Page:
Abstract: The urbanization process exerts negative multidisciplinary impacts on the integrity of natural watershed conditions. These impacts are best analyzed and addressed with local inputs, as many of these are site specific and require consistent local monitoring along with appropriate policies and regulations from conventional governance in an interdisciplinary platform. With the realization of the limitations to top-down and bottom-up watershed management approaches in addressing issues associated with urbanization, a conceptual framework for a hybrid approach that tries to effectively integrate the advantages of the two approaches while overcoming their respective limitations, the Grass root Watershed Management model (GWAM), is presented in this paper. The model is to establish a self-sustaining and effective institutional forum that can be used in watersheds across geographical and political boundaries while accommodating the urbanization process. GWAM consists of three crucial components: a common platform, a partnership among major groups of stakeholders, and a facilitation mechanism to conduct the watershed management at local lever or grass-root level. With effective integration of the governmental agencies and institutes at the top with the local residents and non-governmental organizations at the bottom, the concept is that the hybrid approach can serve as a self-sustaining model in achieving effective management of urbanization impacts.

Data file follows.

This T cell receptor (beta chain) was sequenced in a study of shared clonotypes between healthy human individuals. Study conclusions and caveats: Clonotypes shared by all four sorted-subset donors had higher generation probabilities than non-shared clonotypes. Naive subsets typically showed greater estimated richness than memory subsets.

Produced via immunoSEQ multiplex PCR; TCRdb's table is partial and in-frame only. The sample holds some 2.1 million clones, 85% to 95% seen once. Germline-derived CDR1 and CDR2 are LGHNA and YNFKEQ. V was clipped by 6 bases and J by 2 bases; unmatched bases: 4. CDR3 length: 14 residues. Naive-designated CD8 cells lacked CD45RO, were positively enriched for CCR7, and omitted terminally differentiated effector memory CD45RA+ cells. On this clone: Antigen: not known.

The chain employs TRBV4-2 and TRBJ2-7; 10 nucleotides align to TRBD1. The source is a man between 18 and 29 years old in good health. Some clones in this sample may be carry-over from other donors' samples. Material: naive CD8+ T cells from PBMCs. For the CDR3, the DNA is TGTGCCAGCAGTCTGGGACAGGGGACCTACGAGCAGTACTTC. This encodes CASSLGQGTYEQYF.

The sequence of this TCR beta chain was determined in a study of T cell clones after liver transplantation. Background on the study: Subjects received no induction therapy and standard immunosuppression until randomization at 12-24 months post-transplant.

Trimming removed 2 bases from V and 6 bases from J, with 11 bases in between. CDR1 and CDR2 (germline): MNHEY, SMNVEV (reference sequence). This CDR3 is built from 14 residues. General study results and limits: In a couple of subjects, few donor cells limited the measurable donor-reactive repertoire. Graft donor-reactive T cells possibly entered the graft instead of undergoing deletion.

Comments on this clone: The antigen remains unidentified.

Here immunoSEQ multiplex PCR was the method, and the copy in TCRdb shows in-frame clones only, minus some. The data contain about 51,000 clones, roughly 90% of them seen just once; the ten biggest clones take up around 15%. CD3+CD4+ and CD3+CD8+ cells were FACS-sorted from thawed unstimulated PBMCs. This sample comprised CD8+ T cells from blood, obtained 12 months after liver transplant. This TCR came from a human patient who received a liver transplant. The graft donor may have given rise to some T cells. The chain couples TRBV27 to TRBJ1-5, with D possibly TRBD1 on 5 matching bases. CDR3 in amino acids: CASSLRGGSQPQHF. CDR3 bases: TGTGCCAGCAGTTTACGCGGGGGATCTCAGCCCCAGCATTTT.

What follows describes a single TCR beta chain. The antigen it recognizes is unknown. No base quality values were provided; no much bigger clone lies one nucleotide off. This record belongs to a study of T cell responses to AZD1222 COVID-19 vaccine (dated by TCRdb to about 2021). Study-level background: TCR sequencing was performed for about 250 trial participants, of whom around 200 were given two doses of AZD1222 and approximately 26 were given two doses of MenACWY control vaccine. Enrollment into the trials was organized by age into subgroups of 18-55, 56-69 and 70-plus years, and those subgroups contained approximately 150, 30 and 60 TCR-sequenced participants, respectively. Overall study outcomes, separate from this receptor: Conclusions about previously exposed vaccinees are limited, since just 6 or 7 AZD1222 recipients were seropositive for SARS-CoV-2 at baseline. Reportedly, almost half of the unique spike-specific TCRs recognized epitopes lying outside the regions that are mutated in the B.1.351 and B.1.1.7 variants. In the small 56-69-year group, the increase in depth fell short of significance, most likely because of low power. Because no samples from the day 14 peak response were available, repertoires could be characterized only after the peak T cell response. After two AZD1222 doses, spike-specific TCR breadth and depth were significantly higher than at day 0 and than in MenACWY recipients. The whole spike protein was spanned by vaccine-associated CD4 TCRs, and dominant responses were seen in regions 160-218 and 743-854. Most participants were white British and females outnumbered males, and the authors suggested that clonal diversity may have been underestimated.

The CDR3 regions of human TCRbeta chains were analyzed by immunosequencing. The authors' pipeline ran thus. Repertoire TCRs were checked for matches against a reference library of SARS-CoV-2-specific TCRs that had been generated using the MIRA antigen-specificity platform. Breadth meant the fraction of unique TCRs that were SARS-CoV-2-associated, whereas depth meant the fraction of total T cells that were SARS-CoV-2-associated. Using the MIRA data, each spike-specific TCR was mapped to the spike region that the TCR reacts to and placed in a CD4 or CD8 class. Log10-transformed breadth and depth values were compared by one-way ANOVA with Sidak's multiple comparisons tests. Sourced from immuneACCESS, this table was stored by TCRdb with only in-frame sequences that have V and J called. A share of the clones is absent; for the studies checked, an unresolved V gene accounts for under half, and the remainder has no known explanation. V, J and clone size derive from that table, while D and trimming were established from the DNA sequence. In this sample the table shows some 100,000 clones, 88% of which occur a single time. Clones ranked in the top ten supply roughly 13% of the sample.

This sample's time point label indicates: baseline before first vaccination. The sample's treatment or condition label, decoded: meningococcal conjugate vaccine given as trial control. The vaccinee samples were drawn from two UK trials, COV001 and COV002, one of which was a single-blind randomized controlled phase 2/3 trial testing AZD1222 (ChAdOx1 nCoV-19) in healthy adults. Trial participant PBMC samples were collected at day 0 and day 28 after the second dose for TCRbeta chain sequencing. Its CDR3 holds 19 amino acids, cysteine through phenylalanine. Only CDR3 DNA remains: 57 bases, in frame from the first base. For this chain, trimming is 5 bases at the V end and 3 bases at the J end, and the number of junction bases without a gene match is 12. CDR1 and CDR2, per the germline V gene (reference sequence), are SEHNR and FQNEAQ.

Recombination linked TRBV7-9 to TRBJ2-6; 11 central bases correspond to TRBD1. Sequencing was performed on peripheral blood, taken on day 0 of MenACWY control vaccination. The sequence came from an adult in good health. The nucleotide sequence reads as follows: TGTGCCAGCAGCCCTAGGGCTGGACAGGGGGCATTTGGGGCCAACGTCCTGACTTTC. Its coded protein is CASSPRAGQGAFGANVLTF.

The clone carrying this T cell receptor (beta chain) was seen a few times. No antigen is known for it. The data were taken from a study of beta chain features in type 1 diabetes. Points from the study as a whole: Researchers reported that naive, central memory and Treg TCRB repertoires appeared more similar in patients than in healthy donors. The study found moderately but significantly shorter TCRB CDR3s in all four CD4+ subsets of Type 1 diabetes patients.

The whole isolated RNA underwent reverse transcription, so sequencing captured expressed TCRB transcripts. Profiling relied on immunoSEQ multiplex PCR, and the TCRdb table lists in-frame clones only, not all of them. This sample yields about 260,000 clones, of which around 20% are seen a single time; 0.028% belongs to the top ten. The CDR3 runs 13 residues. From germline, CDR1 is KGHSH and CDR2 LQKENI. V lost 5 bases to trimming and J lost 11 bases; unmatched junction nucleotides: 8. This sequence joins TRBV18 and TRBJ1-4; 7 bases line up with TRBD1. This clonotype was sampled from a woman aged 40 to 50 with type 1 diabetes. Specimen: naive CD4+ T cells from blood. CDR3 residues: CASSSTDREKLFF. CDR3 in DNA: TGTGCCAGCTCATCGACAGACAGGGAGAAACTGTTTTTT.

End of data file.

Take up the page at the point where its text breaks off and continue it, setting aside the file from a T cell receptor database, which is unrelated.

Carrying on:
Detection of Learner’s Concentration in Distance Learning System with Multiple Biological Information  [PDF]
Kimario Nizetha Daniel, Eiji Kamioka
Journal of Computer and Communications (JCC) , 2017, DOI: 10.4236/jcc.2017.54001